England vs. New Zealand: At Trent Bridge, the hosts kept their hopes alive for a victory.

After capturing late New Zealand wickets on the fourth day at Trent Bridge, England had a chance to force a victory in the second Test.

In the final phases, the hosts scored 3-37 to put New Zealand ahead 224-7, 238.

The current state of affairs Daryl Mitchell is still on 32 not out, but his only companion is the tail as he tries to extend the Black Caps’ lead.

England had a chance to put the tourists under strain earlier in the day when Joe Root and Ben Foakes got off to a flying start on Monday morning.

However, after Root was dismissed for a magnificent 176, it was followed by a collapse of five wickets for 23, with Foakes being run out for 56.

The host team was eliminated for 539 runs, a 14-run deficit in the first inning.

The last day will be free of charge, with Nottinghamshire requesting that fans acquire their tickets online prior to arriving at the stadium.

Late surge boosts England chances

All results are possible going into the final day, which is in keeping with the interesting nature of this Test, but England’s late burst could potentially have them as favourites.

New Zealand had a 190-run lead with six wickets in hand when Mitchell and Tom Blundell – England’s regular opponents – were together.

It’s possible that the Black Caps would have fought their way to a position where they could have declared, only to lose three wickets in six overs, giving England the upper hand.

England will now try to finish off the tail as soon as possible on Tuesday, before attempting to complete a run-chase that would secure a series victory.

They’ll be helped by a true pitch and the fact that New Zealand speed bowler Kyle Jamieson is recovering from a back ailment.

Given England’s newfound optimism under captain Ben Stokes and coach Brendon McCullum, it’s probable that winning will take precedence over guaranteeing they can’t be beaten.

England’s persistence rewarded

There were times when England appeared to have squandered their finest chances to force a victory.

Their morning breakdown came when the possibility of a first-innings lead was genuine, and an afternoon century stand between Will Young and Devon Conway frustrated them.

England were handicapped by spinner Jack Leach’s failure to penetrate or control the ball, and Mitchell and Blundell showed their tenacity even after Conway and Young were gone.

Blundell, on the other hand, made a rare error by falling into Stuart Broad’s short-ball trap and hooking to Stokes at backward square leg, allowing England to win.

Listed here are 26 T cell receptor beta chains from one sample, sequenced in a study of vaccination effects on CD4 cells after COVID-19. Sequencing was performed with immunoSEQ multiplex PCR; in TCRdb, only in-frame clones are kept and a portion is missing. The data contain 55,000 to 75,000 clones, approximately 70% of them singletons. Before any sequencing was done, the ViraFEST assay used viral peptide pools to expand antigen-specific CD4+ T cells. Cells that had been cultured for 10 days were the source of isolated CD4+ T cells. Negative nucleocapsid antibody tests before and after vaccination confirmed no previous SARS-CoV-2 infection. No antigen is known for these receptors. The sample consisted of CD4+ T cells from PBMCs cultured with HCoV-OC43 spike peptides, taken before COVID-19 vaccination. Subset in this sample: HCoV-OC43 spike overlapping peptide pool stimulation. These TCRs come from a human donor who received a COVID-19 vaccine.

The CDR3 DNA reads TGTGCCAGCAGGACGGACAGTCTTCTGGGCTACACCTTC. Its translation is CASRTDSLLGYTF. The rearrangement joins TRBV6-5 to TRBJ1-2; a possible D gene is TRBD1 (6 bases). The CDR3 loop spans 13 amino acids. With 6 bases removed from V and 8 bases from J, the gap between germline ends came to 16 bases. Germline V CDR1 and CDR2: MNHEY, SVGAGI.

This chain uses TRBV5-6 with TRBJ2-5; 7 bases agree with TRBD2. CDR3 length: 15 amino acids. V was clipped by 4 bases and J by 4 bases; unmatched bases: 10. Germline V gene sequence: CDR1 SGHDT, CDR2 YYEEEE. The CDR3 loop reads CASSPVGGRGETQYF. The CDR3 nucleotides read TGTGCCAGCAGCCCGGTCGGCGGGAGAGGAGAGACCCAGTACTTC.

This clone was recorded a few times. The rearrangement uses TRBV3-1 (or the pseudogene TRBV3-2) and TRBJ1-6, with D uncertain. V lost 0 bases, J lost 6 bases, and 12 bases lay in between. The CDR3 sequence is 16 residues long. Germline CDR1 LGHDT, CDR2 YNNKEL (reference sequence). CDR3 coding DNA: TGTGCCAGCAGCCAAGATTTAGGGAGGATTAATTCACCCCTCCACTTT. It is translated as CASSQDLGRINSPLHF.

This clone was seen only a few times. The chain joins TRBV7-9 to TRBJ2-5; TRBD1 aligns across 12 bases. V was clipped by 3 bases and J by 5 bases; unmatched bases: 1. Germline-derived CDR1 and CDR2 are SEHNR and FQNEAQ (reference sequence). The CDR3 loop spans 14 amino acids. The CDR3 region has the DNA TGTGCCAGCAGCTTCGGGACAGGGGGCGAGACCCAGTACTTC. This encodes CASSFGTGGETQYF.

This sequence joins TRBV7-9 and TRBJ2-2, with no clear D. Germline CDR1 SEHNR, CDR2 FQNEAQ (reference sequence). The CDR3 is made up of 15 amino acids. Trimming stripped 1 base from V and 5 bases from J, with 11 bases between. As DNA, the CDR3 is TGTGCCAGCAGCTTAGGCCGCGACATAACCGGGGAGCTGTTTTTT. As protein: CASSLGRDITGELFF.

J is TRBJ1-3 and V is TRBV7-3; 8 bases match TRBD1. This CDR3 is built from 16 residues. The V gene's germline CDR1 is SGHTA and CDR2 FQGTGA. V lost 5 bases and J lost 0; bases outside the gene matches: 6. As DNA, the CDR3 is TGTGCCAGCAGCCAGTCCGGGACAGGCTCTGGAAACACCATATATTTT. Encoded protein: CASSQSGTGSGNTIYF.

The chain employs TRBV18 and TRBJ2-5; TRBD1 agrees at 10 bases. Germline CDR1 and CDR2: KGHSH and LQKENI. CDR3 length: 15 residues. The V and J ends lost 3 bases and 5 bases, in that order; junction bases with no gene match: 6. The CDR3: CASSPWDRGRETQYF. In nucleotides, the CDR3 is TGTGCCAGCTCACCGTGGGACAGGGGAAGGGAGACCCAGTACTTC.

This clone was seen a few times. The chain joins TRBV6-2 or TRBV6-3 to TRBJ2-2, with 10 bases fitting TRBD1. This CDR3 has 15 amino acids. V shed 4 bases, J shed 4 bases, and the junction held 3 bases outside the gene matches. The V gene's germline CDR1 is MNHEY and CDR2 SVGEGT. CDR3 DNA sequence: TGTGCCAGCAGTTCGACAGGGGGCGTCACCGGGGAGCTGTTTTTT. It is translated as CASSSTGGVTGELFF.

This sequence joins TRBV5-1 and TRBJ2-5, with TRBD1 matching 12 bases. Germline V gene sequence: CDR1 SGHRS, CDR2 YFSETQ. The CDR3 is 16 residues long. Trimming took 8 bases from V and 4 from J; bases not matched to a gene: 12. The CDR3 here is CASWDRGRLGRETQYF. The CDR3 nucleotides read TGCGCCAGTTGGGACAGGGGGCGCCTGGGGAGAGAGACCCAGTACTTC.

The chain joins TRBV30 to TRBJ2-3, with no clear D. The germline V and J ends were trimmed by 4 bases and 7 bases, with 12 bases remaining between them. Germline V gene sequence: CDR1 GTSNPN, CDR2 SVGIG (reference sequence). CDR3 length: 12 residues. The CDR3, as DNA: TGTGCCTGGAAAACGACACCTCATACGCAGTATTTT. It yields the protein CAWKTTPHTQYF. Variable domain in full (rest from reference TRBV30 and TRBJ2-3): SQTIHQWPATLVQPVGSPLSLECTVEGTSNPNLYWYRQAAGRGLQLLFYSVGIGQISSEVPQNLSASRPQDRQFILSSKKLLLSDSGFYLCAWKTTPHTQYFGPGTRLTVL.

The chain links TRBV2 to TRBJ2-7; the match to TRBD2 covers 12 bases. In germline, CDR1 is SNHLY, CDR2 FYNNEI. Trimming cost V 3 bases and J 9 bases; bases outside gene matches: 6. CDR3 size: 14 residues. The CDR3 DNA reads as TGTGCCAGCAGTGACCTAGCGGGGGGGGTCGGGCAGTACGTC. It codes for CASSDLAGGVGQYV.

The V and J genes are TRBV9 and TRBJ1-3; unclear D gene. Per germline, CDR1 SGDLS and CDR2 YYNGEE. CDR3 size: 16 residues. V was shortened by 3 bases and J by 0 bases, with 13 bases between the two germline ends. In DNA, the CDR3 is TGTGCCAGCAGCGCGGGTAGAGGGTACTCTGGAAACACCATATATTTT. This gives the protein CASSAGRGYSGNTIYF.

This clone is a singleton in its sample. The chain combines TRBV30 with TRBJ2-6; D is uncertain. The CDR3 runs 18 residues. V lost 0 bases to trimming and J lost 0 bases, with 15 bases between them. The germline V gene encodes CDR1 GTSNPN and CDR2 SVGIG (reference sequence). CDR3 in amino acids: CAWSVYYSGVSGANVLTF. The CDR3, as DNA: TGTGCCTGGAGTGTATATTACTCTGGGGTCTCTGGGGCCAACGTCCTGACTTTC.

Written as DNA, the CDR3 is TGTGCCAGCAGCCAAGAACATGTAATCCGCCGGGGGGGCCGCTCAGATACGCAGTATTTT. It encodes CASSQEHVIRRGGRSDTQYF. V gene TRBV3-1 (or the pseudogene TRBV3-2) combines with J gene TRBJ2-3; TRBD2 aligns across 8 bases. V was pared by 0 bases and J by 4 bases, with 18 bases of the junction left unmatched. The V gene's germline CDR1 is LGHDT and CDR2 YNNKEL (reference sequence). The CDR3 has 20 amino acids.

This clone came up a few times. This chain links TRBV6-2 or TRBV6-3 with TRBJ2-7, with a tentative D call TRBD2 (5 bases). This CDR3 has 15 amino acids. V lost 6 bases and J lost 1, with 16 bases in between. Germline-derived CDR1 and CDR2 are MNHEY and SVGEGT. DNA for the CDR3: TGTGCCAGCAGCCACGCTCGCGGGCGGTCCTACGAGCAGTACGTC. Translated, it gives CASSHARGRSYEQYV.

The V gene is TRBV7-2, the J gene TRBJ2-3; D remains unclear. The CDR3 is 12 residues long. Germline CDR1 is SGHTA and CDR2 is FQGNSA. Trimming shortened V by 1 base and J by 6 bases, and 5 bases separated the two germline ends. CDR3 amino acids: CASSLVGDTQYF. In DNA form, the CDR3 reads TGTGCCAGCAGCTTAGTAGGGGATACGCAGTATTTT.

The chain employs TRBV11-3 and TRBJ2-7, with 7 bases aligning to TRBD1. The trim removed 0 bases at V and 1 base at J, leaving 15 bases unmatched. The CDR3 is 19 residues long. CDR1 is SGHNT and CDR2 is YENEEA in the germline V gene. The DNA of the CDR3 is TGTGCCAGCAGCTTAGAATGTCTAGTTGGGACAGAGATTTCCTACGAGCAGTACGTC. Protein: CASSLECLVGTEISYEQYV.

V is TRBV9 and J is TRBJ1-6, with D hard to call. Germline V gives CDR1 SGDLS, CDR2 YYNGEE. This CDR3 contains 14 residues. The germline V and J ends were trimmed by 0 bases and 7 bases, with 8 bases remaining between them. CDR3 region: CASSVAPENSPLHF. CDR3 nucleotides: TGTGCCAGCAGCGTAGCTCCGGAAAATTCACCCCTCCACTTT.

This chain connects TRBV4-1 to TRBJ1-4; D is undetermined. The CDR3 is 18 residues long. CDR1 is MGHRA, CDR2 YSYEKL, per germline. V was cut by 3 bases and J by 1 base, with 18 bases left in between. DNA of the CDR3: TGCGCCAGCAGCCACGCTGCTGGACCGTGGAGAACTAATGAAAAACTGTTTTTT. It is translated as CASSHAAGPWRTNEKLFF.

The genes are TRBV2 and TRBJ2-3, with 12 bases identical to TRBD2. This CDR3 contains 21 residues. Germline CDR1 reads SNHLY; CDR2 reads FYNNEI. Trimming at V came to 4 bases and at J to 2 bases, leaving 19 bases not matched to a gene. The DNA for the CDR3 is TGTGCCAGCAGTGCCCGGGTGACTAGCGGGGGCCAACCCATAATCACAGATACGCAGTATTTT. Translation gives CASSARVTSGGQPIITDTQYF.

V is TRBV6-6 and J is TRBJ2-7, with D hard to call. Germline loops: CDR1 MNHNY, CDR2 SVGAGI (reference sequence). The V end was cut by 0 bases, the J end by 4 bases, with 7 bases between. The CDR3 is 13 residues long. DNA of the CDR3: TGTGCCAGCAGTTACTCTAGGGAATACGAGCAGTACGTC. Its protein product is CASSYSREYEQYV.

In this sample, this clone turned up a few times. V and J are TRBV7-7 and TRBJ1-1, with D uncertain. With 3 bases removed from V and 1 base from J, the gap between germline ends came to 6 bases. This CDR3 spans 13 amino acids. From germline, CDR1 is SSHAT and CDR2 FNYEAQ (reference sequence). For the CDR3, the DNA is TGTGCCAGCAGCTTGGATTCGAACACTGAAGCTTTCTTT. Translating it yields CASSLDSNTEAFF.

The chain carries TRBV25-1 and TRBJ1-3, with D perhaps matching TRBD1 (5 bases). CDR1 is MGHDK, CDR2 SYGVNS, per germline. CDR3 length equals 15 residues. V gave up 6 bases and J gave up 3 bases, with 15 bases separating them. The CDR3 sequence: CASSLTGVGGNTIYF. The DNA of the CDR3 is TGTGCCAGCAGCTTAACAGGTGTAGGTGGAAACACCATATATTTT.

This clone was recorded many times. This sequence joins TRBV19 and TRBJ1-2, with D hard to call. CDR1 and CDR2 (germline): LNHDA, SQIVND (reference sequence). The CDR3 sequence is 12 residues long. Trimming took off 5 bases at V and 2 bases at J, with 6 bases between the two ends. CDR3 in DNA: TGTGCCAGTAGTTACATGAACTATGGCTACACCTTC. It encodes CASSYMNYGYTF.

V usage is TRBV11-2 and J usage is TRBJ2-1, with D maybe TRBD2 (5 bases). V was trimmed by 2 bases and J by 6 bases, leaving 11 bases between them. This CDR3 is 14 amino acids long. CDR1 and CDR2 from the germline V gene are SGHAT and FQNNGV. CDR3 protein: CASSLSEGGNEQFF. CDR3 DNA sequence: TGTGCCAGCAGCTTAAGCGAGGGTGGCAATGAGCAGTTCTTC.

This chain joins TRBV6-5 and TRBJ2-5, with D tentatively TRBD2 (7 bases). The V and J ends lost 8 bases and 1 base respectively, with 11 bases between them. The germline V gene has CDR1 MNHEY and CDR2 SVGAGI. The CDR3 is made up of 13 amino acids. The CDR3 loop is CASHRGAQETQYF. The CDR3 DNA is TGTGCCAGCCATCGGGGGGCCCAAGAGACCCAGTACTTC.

Michael Bracewell swung 25 from 17 balls, but he played one shot too many and was caught by Matthew Potts at mid-on.

Mitchell had previously been engaged in Young’s run out, and as the pressure mounted, another blunder ended in Tim Southee being sacrificed to a Zak Crawley throw.

New Zealand engineer their own problems
New Zealand’s current predicament is largely of their own making, and it comes athe end of day in which they generally prevailed.
England scored runs at will in the early stages, resuming at 473-5 with Root on 163 and Foakes on 24. 
It was key turning moment when Root drove Trent Boult slower ball to cover point.

Broad was wonderfully held at slip by Mitchell, Foakes was run out in a mix-up with Potts, who was then bowled by Boult for a well-deserved five-wicket haul.
Running at off-spinner Bracewell, last man James Anderson was stumped.

Despite the fact that Tom Latham was bowled by Anderson, Conway and Young continued to build steadily. Conway, in particular, used sweeps and reverse sweeps in his 52 to put pressure on Leach.

Conway was undone by a top-edged sweep, with Henry Nicholls taken at point and Young, on 56, ran out by superb work from Ollie Pope and Stokes.

While Mitchell and Blundell were together, everything was quiet, but then came the late drama.

‘The fifth day will be exciting’

“New Zealand need someone to hang around with Daryl Mitchell, and if he gets another 20 or so and someone else does the same, England will be chasing around 300 in 75 overs,” says former England captain Michael Vaughan.

“Whatever happens, I don’t think we’re in for a dull day where England abruptly closes its doors.” They’re going to go for it. I believe that with this new team and new energy, we are all focused on winning.

“Whether that works out is a another thing, but they’ll show up tomorrow completely focused on winning the game.”

“Trent Boult is going to be crucial.” He could be able to knock England over with the new ball.”